The boards of Norway's Hydro and Statoil have urged their shareholders to approve a deal that would merge their oil and gas assets.
If approved, Norway's largest offshore oil company
would be created, with a combined production of 1.9 million barrels per day in 2007 and proven oil and gas reserves of 6.3 billion barrels of oil equivalent.
Hydro's shareholders will hold 32.7% and Statoil's shareholders will hold 67.3% of the new company. Hydro's shareholders will receive 0.8622 shares in the new company for each Hydro share, and will continue as owners of Hydro. Statoil shareholders will maintain their holdings in the new company on a one-for-one basis. The Norwegian State will hold approximately 62.5 percent in the merged entity, Hydro said on its Web site.
The statement said, he proposed merger is subject to approval by the general meetings of the two companies as well as by regulatory authorities. The general meetings are expected to be held during second quarter 2007. Final closing is expected to be in the third quarter 2007. In the meantime, Hydro and Statoil will be managed as separate companies.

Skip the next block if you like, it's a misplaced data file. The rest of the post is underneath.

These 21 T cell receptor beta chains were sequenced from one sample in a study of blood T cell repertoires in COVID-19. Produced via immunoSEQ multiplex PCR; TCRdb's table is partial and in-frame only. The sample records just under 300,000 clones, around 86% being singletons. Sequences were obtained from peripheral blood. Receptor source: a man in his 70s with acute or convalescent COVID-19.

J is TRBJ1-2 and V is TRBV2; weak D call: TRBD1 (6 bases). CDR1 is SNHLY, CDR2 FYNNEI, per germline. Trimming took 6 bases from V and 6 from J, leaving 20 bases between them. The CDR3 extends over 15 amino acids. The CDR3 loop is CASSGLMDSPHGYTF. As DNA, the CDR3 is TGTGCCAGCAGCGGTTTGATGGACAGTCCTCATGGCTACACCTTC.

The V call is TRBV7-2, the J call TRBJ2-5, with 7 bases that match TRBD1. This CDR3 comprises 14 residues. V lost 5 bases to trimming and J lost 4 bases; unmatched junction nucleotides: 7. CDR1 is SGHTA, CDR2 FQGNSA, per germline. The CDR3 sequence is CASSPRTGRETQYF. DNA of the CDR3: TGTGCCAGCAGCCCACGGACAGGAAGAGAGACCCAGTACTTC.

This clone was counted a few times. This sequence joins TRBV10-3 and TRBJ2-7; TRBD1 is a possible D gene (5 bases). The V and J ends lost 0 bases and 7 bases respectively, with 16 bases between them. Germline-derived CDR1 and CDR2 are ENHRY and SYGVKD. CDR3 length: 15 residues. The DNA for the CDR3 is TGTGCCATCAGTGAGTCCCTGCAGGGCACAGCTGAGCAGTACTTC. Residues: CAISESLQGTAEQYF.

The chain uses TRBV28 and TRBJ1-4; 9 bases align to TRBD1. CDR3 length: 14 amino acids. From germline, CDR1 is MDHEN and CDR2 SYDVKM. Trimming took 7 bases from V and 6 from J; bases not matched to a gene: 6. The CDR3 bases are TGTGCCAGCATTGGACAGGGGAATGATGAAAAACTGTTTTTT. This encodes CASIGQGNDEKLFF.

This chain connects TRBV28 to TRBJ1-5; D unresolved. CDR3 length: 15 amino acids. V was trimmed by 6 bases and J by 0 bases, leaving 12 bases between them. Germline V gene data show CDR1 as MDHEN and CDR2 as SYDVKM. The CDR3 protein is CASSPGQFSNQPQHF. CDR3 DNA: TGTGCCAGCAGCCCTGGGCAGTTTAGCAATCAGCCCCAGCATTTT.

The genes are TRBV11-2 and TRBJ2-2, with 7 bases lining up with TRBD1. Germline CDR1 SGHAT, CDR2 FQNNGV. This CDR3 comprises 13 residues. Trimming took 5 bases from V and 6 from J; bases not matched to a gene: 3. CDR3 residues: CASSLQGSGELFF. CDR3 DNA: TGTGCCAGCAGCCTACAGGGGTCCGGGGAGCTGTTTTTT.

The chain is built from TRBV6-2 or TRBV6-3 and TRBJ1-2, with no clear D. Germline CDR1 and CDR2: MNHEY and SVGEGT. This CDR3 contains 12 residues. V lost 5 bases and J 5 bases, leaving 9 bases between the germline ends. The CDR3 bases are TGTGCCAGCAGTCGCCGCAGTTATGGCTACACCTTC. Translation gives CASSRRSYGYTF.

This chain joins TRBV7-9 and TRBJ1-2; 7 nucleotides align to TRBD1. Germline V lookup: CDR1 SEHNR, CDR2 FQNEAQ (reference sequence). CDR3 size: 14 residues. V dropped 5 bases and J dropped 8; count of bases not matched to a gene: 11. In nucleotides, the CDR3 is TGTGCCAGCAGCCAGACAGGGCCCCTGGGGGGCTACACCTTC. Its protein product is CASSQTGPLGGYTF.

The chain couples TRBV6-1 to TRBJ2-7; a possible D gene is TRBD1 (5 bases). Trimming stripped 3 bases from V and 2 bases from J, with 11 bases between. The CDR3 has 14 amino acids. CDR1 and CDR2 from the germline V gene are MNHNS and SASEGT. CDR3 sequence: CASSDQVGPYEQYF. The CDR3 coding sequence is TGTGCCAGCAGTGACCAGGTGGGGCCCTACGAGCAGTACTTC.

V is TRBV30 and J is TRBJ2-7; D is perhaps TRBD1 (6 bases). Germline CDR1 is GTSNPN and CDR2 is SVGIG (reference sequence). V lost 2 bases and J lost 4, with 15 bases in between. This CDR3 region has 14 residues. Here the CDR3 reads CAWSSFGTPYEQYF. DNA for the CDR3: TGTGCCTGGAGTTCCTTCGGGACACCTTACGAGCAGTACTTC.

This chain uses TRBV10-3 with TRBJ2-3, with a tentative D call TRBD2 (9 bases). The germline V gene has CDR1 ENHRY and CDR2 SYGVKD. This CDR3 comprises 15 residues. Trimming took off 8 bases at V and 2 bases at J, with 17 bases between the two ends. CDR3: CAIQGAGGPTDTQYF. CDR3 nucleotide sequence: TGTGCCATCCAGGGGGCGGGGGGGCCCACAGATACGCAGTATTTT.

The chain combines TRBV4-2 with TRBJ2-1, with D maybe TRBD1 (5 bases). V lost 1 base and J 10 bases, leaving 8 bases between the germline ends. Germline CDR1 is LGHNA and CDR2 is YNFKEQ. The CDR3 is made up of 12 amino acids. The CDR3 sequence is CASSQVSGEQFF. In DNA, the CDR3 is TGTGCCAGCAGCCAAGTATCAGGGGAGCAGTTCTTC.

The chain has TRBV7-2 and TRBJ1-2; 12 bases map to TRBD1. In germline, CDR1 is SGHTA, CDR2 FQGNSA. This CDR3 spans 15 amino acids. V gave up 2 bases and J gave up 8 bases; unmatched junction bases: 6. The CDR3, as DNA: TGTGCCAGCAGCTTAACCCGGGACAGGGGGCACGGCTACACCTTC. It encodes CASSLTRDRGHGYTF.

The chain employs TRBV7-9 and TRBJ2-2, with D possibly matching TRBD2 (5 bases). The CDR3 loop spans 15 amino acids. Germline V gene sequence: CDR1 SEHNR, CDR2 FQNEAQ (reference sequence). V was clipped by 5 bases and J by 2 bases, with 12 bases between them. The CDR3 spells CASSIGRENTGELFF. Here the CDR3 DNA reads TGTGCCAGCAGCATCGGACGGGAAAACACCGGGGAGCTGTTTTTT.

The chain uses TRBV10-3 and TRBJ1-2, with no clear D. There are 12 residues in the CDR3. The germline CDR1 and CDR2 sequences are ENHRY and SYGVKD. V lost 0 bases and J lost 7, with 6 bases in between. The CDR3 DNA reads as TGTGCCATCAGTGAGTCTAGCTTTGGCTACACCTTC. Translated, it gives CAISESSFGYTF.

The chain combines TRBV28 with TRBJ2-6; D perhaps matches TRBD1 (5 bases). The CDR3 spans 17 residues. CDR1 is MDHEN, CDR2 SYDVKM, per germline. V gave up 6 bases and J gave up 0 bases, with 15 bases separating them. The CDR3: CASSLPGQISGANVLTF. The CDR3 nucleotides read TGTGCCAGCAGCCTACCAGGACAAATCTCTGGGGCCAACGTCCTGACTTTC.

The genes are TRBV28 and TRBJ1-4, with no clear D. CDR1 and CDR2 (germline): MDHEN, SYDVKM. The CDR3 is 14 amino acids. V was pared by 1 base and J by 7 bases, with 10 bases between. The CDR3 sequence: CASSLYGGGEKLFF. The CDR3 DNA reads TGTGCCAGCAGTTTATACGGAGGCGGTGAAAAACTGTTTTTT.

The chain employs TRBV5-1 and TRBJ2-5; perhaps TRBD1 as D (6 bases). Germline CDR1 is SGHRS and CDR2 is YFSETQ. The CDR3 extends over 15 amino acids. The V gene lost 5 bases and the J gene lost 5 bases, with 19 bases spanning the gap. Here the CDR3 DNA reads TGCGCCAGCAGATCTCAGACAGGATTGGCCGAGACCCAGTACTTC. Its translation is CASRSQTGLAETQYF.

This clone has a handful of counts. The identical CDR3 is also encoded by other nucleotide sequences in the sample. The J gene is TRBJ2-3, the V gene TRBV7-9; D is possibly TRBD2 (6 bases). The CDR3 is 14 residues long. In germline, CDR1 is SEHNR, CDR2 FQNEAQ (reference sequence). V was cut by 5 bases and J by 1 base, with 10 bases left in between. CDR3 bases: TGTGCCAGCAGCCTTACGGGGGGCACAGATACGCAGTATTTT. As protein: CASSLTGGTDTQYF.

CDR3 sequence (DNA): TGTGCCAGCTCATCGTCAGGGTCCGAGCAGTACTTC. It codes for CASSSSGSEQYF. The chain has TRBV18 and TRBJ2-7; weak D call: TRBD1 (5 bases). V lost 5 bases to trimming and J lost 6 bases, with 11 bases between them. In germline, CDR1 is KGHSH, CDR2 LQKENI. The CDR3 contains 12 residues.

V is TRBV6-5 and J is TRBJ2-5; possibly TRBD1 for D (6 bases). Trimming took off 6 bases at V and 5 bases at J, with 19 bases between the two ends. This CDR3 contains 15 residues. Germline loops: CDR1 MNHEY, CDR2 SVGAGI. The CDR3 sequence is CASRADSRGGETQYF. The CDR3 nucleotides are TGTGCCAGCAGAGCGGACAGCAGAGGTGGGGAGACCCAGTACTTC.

The management of Hydro and Statoil said the assets should be merged to achieve leading positions in the international energy sector given a complicated international environment.
Hydro plans to keep working as an independent aluminum company. Hydro President Eivind Reiten, who is also likely to head the board of the new oil
and gas company, said the restructuring of Hydro's aluminum assets is nearing completion.
Following the merger, Hydro could become the world's third aluminum company in terms of market capitalization. The company will also retain its hydro-energy assets.
Hydro and Statoil said December 13 they are still willing to join Russia's multibillion Shtokman gas project, even on new terms.
Source: RIA Novosti